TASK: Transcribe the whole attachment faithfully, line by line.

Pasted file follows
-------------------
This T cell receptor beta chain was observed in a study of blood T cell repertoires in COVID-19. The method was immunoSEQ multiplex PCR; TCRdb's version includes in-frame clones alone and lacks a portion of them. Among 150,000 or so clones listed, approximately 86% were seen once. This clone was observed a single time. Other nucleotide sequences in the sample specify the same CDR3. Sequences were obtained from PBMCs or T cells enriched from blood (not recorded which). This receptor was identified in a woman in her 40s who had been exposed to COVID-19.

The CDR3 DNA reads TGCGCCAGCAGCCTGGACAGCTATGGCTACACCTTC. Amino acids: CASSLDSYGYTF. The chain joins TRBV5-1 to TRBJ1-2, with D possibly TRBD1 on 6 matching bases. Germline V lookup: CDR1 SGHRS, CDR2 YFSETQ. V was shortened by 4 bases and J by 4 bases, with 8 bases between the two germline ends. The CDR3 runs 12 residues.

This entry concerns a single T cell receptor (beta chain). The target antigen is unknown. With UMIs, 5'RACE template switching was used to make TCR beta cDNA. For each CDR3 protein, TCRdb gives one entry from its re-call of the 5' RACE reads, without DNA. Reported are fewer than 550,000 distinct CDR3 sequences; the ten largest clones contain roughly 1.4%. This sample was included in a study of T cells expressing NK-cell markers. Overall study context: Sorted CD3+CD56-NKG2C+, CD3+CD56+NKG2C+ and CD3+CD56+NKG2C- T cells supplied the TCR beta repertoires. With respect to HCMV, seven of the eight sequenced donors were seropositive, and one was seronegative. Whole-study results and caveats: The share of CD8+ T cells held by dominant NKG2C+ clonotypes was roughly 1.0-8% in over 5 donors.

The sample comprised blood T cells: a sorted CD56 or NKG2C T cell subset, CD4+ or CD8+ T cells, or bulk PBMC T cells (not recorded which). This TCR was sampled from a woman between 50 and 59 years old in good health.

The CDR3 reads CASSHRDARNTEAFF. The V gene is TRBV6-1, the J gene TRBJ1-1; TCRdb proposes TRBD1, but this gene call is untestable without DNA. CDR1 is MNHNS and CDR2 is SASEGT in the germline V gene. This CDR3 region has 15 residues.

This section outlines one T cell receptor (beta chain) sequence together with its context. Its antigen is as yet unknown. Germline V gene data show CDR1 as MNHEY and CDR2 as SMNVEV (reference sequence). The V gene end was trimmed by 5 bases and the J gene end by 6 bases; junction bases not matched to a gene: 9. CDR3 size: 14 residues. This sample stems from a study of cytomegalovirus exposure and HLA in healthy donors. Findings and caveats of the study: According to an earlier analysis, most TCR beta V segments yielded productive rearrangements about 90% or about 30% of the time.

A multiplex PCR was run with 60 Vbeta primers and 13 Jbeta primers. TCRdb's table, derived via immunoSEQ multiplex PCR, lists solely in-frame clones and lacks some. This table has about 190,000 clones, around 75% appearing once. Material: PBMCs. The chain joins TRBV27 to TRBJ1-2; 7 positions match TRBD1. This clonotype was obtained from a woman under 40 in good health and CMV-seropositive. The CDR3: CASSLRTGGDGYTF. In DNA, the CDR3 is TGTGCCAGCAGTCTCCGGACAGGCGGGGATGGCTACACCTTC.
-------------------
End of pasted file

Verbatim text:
This T cell receptor beta chain was observed in a study of blood T cell repertoires in COVID-19. The method was immunoSEQ multiplex PCR; TCRdb's version includes in-frame clones alone and lacks a portion of them. Among 150,000 or so clones listed, approximately 86% were seen once. This clone was observed a single time. Other nucleotide sequences in the sample specify the same CDR3. Sequences were obtained from PBMCs or T cells enriched from blood (not recorded which). This receptor was identified in a woman in her 40s who had been exposed to COVID-19.

The CDR3 DNA reads TGCGCCAGCAGCCTGGACAGCTATGGCTACACCTTC. Amino acids: CASSLDSYGYTF. The chain joins TRBV5-1 to TRBJ1-2, with D possibly TRBD1 on 6 matching bases. Germline V lookup: CDR1 SGHRS, CDR2 YFSETQ. V was shortened by 4 bases and J by 4 bases, with 8 bases between the two germline ends. The CDR3 runs 12 residues.

This entry concerns a single T cell receptor (beta chain). The target antigen is unknown. With UMIs, 5'RACE template switching was used to make TCR beta cDNA. For each CDR3 protein, TCRdb gives one entry from its re-call of the 5' RACE reads, without DNA. Reported are fewer than 550,000 distinct CDR3 sequences; the ten largest clones contain roughly 1.4%. This sample was included in a study of T cells expressing NK-cell markers. Overall study context: Sorted CD3+CD56-NKG2C+, CD3+CD56+NKG2C+ and CD3+CD56+NKG2C- T cells supplied the TCR beta repertoires. With respect to HCMV, seven of the eight sequenced donors were seropositive, and one was seronegative. Whole-study results and caveats: The share of CD8+ T cells held by dominant NKG2C+ clonotypes was roughly 1.0-8% in over 5 donors.

The sample comprised blood T cells: a sorted CD56 or NKG2C T cell subset, CD4+ or CD8+ T cells, or bulk PBMC T cells (not recorded which). This TCR was sampled from a woman between 50 and 59 years old in good health.

The CDR3 reads CASSHRDARNTEAFF. The V gene is TRBV6-1, the J gene TRBJ1-1; TCRdb proposes TRBD1, but this gene call is untestable without DNA. CDR1 is MNHNS and CDR2 is SASEGT in the germline V gene. This CDR3 region has 15 residues.

This section outlines one T cell receptor (beta chain) sequence together with its context. Its antigen is as yet unknown. Germline V gene data show CDR1 as MNHEY and CDR2 as SMNVEV (reference sequence). The V gene end was trimmed by 5 bases and the J gene end by 6 bases; junction bases not matched to a gene: 9. CDR3 size: 14 residues. This sample stems from a study of cytomegalovirus exposure and HLA in healthy donors. Findings and caveats of the study: According to an earlier analysis, most TCR beta V segments yielded productive rearrangements about 90% or about 30% of the time.

A multiplex PCR was run with 60 Vbeta primers and 13 Jbeta primers. TCRdb's table, derived via immunoSEQ multiplex PCR, lists solely in-frame clones and lacks some. This table has about 190,000 clones, around 75% appearing once. Material: PBMCs. The chain joins TRBV27 to TRBJ1-2; 7 positions match TRBD1. This clonotype was obtained from a woman under 40 in good health and CMV-seropositive. The CDR3: CASSLRTGGDGYTF. In DNA, the CDR3 is TGTGCCAGCAGTCTCCGGACAGGCGGGGATGGCTACACCTTC.